“Winging it” does not work for renovation projects
Renovation is often disruptive – homeowners don’t return from a vacation to a renovated home
Many of the renovations shown aren’t real
Accurate home renovation pricing theory
Many homeowners are attracted to the simple, cost-per-square-foot estimating process because it’s easy to understand and calculate: “the average residential renovation project in (geographical region) typically costs X dollars per square foot, so an average Y-square-foot kitchen in a single-family residence costs approximately Z dollars for a complete remodeling.”
This kind of dangerous generalization is rife with potential risk because it does not take into account any underlying issues such as regulatory or historical compliance needs, unique utility requirements, special access accommodations, or any other mitigating circumstances that can substantially affect costs.
More reliable and realistic is the “stick-and-brick” method which, as you might discern from the name, requires counting every piece of lumber, masonry, and other materials that the project requires. Once all the materials, labor, and other project costs are added up, an accurate and dependable estimate can be provided.
Allowances: The hidden risk
One area where renovation companies cut costs is the way they set allowances in their quotes. Often, poor quotes include allowances which are way too low to provide the quality the homeowner wants. They’re expecting a level of quality unavailable with the allowance provided in their low-ball free estimate, causing frustration and adding expense if they want to get the quality fixtures, cabinets, and other products they were initially hoping for.
Once again, this unnecessary problem can be avoided with a detailed, comprehensive estimate that includes specified materials and itemized costs. A free estimate based on unspecified materials and unrealistic allowances simply cannot be trusted. Without proper planning, the homeowner ends up assuming a large chunk of the risk because so many project elements are left up in the air, affecting both cost and quality, as well as the project timetable.
Homeowner’s homework: A little effort and understanding provides a lot of insurance
Any homeowner planning a renovation project would do well to perform a little due diligence to gain an understanding of the different elements of remodeling. By knowing what goes into home renovation and what needs to happen when, a homeowner gains valuable insight into how to judge an estimate. They’ll know when a contractor is providing realistic information and accurate pricing and when they’re just blowing smoke. Think of this as a form of homeowner’s insurance to protect your remodeling investment.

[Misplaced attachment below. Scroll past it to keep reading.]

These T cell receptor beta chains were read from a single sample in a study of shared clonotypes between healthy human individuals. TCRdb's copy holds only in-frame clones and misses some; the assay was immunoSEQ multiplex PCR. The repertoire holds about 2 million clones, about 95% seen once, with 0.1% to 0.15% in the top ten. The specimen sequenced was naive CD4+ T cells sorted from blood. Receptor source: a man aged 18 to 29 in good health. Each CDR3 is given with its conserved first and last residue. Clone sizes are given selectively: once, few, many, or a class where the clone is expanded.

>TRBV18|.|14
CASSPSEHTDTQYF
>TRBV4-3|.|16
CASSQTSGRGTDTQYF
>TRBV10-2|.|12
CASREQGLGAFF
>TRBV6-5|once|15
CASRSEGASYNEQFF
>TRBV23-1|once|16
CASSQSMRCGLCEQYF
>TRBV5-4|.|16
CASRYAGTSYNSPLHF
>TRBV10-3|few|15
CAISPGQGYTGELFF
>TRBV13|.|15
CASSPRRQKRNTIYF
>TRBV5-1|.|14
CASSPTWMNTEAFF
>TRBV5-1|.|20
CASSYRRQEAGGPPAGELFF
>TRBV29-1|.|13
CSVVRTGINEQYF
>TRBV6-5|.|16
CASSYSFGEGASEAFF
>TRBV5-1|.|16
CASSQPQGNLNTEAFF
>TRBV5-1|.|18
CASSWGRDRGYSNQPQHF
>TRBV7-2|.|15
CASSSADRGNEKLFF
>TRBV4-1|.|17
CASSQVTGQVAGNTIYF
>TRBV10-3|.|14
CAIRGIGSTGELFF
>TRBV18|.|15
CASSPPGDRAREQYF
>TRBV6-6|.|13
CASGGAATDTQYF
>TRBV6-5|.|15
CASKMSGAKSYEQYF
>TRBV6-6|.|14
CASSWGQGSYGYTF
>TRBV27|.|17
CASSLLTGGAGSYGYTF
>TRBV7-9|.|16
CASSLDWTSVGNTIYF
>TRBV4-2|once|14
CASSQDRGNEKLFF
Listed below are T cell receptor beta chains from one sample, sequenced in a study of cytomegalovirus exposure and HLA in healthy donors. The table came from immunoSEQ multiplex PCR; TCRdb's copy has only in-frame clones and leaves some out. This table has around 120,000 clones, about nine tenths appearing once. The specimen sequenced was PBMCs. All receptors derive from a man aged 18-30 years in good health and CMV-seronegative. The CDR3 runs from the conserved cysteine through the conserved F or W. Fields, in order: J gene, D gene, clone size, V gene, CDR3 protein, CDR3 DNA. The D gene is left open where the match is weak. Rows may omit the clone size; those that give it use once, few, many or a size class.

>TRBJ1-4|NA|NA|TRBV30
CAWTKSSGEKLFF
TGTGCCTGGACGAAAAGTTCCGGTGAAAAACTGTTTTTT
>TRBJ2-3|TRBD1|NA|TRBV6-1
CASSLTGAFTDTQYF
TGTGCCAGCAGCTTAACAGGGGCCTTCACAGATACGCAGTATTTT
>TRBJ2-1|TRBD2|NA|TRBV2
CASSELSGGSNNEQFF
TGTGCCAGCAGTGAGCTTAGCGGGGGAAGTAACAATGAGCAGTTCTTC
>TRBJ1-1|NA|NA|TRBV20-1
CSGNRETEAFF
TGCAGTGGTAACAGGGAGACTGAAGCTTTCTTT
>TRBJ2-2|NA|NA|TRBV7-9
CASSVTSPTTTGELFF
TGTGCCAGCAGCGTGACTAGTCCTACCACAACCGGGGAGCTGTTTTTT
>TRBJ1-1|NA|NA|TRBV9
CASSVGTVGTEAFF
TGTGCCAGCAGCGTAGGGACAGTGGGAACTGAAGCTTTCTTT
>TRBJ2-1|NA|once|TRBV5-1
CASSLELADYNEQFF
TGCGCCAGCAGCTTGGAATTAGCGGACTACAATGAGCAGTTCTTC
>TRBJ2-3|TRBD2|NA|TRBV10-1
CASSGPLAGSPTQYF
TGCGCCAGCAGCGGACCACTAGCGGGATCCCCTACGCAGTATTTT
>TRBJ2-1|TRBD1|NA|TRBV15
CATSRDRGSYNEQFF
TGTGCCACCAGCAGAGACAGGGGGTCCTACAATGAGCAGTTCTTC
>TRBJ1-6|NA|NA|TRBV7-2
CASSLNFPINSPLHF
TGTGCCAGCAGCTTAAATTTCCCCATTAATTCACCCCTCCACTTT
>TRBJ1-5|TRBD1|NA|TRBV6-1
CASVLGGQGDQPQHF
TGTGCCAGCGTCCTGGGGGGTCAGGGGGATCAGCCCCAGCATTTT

If your proposal doesn’t include the elements to address these phases, you should start asking questions and not wait until the project is underway. There are lots of renovation horror stories in which optimistic clients ended up with projects that went way over budget and time, such as one featured in the Washington Post in which the unhappy homeowners received an unexpected cost overrun bill totaling a whopping $100,000. This kind of negligent and poorly-qualified contractor gives the industry a bad name and a homeowner nightmares. This doesn’t have to happen to you.
Your cost of remodeling is driven by design and the scope of work. Without knowing the full design and scope of the project there is no way a contractor can provide a realistic cost estimate. Any builder who provides a quote without first defining the scope and design is NOT providing an accurate estimate for the project.
As the old saying goes, “forewarned is forearmed.” With a little knowledge, a willingness to ask questions and challenge assumptions, and the benefit of working with an experienced reputable design/build team that understands your goals, you’ll be assured that your renovation project will fulfill your remodeling dreams.